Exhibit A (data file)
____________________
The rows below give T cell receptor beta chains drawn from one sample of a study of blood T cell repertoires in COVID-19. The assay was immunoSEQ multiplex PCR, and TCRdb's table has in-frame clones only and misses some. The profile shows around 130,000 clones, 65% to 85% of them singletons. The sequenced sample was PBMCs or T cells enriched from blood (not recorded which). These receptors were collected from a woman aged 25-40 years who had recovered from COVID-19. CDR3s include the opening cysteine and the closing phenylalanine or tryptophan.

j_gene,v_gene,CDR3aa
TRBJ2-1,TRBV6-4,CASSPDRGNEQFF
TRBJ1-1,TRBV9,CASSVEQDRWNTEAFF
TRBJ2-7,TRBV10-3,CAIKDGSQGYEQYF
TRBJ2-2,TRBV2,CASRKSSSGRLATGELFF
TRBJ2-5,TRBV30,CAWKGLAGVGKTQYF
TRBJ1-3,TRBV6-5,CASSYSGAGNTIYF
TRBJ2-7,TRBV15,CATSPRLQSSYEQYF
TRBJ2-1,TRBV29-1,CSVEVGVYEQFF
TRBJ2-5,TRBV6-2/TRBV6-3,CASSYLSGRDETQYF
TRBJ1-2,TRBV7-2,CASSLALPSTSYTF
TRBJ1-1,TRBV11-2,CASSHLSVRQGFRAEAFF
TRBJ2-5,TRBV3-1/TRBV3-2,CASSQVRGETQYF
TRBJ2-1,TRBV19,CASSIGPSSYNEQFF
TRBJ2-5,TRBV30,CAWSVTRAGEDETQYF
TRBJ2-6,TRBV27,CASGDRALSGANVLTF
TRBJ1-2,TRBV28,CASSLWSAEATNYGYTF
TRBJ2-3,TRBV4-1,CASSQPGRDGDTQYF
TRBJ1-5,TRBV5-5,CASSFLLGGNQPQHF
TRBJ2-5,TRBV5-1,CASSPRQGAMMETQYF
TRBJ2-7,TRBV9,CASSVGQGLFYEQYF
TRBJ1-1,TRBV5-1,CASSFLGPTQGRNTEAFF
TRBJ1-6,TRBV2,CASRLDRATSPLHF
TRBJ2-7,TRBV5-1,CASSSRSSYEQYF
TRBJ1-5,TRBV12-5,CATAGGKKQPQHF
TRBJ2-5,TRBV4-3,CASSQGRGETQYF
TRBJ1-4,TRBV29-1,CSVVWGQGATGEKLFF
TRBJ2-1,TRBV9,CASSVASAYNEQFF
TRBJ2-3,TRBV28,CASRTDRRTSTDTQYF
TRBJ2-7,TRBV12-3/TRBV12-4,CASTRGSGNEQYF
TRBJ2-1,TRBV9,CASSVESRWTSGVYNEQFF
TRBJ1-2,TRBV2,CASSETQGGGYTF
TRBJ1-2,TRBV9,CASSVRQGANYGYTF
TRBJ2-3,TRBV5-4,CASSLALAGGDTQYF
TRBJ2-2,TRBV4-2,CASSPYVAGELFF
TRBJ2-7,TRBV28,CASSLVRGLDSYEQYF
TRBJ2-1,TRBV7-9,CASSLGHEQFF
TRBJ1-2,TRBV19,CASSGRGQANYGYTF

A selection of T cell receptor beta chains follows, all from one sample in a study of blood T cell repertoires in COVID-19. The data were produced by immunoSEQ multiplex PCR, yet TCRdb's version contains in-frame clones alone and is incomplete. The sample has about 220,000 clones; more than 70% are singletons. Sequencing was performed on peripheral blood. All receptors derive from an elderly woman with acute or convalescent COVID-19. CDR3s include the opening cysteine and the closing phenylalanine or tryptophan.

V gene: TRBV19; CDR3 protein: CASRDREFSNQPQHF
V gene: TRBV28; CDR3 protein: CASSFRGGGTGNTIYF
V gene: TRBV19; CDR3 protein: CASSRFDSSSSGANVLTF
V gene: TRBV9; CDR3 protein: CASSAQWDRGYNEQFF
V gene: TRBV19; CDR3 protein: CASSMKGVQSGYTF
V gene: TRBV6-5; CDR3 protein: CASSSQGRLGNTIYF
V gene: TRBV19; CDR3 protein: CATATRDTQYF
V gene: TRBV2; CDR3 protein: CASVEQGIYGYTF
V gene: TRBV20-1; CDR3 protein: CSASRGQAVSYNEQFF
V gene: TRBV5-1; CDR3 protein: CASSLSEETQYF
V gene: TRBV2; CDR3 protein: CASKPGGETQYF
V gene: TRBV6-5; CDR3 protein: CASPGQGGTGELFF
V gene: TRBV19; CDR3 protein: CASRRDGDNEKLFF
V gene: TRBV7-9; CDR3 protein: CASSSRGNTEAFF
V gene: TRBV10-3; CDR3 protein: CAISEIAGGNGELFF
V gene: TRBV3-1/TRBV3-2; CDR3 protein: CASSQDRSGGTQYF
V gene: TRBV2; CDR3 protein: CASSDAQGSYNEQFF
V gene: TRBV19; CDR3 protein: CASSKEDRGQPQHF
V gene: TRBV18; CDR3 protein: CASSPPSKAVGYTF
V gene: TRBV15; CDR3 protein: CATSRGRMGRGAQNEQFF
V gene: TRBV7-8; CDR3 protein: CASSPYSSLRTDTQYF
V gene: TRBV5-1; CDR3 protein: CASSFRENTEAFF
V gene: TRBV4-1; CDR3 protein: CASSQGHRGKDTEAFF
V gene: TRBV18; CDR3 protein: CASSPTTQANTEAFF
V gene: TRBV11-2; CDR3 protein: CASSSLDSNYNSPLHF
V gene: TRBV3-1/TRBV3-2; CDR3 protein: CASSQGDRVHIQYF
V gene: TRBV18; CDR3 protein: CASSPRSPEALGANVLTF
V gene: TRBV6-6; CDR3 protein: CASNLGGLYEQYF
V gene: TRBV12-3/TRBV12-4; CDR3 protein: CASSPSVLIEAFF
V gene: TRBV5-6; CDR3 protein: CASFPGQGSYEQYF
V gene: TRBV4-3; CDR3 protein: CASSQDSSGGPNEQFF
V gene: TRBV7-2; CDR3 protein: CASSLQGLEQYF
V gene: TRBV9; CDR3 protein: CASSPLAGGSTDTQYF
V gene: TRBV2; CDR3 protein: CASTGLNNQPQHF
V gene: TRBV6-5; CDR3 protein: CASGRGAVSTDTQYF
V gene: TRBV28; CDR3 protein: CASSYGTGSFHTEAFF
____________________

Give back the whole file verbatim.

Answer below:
The rows below give T cell receptor beta chains drawn from one sample of a study of blood T cell repertoires in COVID-19. The assay was immunoSEQ multiplex PCR, and TCRdb's table has in-frame clones only and misses some. The profile shows around 130,000 clones, 65% to 85% of them singletons. The sequenced sample was PBMCs or T cells enriched from blood (not recorded which). These receptors were collected from a woman aged 25-40 years who had recovered from COVID-19. CDR3s include the opening cysteine and the closing phenylalanine or tryptophan.

j_gene,v_gene,CDR3aa
TRBJ2-1,TRBV6-4,CASSPDRGNEQFF
TRBJ1-1,TRBV9,CASSVEQDRWNTEAFF
TRBJ2-7,TRBV10-3,CAIKDGSQGYEQYF
TRBJ2-2,TRBV2,CASRKSSSGRLATGELFF
TRBJ2-5,TRBV30,CAWKGLAGVGKTQYF
TRBJ1-3,TRBV6-5,CASSYSGAGNTIYF
TRBJ2-7,TRBV15,CATSPRLQSSYEQYF
TRBJ2-1,TRBV29-1,CSVEVGVYEQFF
TRBJ2-5,TRBV6-2/TRBV6-3,CASSYLSGRDETQYF
TRBJ1-2,TRBV7-2,CASSLALPSTSYTF
TRBJ1-1,TRBV11-2,CASSHLSVRQGFRAEAFF
TRBJ2-5,TRBV3-1/TRBV3-2,CASSQVRGETQYF
TRBJ2-1,TRBV19,CASSIGPSSYNEQFF
TRBJ2-5,TRBV30,CAWSVTRAGEDETQYF
TRBJ2-6,TRBV27,CASGDRALSGANVLTF
TRBJ1-2,TRBV28,CASSLWSAEATNYGYTF
TRBJ2-3,TRBV4-1,CASSQPGRDGDTQYF
TRBJ1-5,TRBV5-5,CASSFLLGGNQPQHF
TRBJ2-5,TRBV5-1,CASSPRQGAMMETQYF
TRBJ2-7,TRBV9,CASSVGQGLFYEQYF
TRBJ1-1,TRBV5-1,CASSFLGPTQGRNTEAFF
TRBJ1-6,TRBV2,CASRLDRATSPLHF
TRBJ2-7,TRBV5-1,CASSSRSSYEQYF
TRBJ1-5,TRBV12-5,CATAGGKKQPQHF
TRBJ2-5,TRBV4-3,CASSQGRGETQYF
TRBJ1-4,TRBV29-1,CSVVWGQGATGEKLFF
TRBJ2-1,TRBV9,CASSVASAYNEQFF
TRBJ2-3,TRBV28,CASRTDRRTSTDTQYF
TRBJ2-7,TRBV12-3/TRBV12-4,CASTRGSGNEQYF
TRBJ2-1,TRBV9,CASSVESRWTSGVYNEQFF
TRBJ1-2,TRBV2,CASSETQGGGYTF
TRBJ1-2,TRBV9,CASSVRQGANYGYTF
TRBJ2-3,TRBV5-4,CASSLALAGGDTQYF
TRBJ2-2,TRBV4-2,CASSPYVAGELFF
TRBJ2-7,TRBV28,CASSLVRGLDSYEQYF
TRBJ2-1,TRBV7-9,CASSLGHEQFF
TRBJ1-2,TRBV19,CASSGRGQANYGYTF

A selection of T cell receptor beta chains follows, all from one sample in a study of blood T cell repertoires in COVID-19. The data were produced by immunoSEQ multiplex PCR, yet TCRdb's version contains in-frame clones alone and is incomplete. The sample has about 220,000 clones; more than 70% are singletons. Sequencing was performed on peripheral blood. All receptors derive from an elderly woman with acute or convalescent COVID-19. CDR3s include the opening cysteine and the closing phenylalanine or tryptophan.

V gene: TRBV19; CDR3 protein: CASRDREFSNQPQHF
V gene: TRBV28; CDR3 protein: CASSFRGGGTGNTIYF
V gene: TRBV19; CDR3 protein: CASSRFDSSSSGANVLTF
V gene: TRBV9; CDR3 protein: CASSAQWDRGYNEQFF
V gene: TRBV19; CDR3 protein: CASSMKGVQSGYTF
V gene: TRBV6-5; CDR3 protein: CASSSQGRLGNTIYF
V gene: TRBV19; CDR3 protein: CATATRDTQYF
V gene: TRBV2; CDR3 protein: CASVEQGIYGYTF
V gene: TRBV20-1; CDR3 protein: CSASRGQAVSYNEQFF
V gene: TRBV5-1; CDR3 protein: CASSLSEETQYF
V gene: TRBV2; CDR3 protein: CASKPGGETQYF
V gene: TRBV6-5; CDR3 protein: CASPGQGGTGELFF
V gene: TRBV19; CDR3 protein: CASRRDGDNEKLFF
V gene: TRBV7-9; CDR3 protein: CASSSRGNTEAFF
V gene: TRBV10-3; CDR3 protein: CAISEIAGGNGELFF
V gene: TRBV3-1/TRBV3-2; CDR3 protein: CASSQDRSGGTQYF
V gene: TRBV2; CDR3 protein: CASSDAQGSYNEQFF
V gene: TRBV19; CDR3 protein: CASSKEDRGQPQHF
V gene: TRBV18; CDR3 protein: CASSPPSKAVGYTF
V gene: TRBV15; CDR3 protein: CATSRGRMGRGAQNEQFF
V gene: TRBV7-8; CDR3 protein: CASSPYSSLRTDTQYF
V gene: TRBV5-1; CDR3 protein: CASSFRENTEAFF
V gene: TRBV4-1; CDR3 protein: CASSQGHRGKDTEAFF
V gene: TRBV18; CDR3 protein: CASSPTTQANTEAFF
V gene: TRBV11-2; CDR3 protein: CASSSLDSNYNSPLHF
V gene: TRBV3-1/TRBV3-2; CDR3 protein: CASSQGDRVHIQYF
V gene: TRBV18; CDR3 protein: CASSPRSPEALGANVLTF
V gene: TRBV6-6; CDR3 protein: CASNLGGLYEQYF
V gene: TRBV12-3/TRBV12-4; CDR3 protein: CASSPSVLIEAFF
V gene: TRBV5-6; CDR3 protein: CASFPGQGSYEQYF
V gene: TRBV4-3; CDR3 protein: CASSQDSSGGPNEQFF
V gene: TRBV7-2; CDR3 protein: CASSLQGLEQYF
V gene: TRBV9; CDR3 protein: CASSPLAGGSTDTQYF
V gene: TRBV2; CDR3 protein: CASTGLNNQPQHF
V gene: TRBV6-5; CDR3 protein: CASGRGAVSTDTQYF
V gene: TRBV28; CDR3 protein: CASSYGTGSFHTEAFF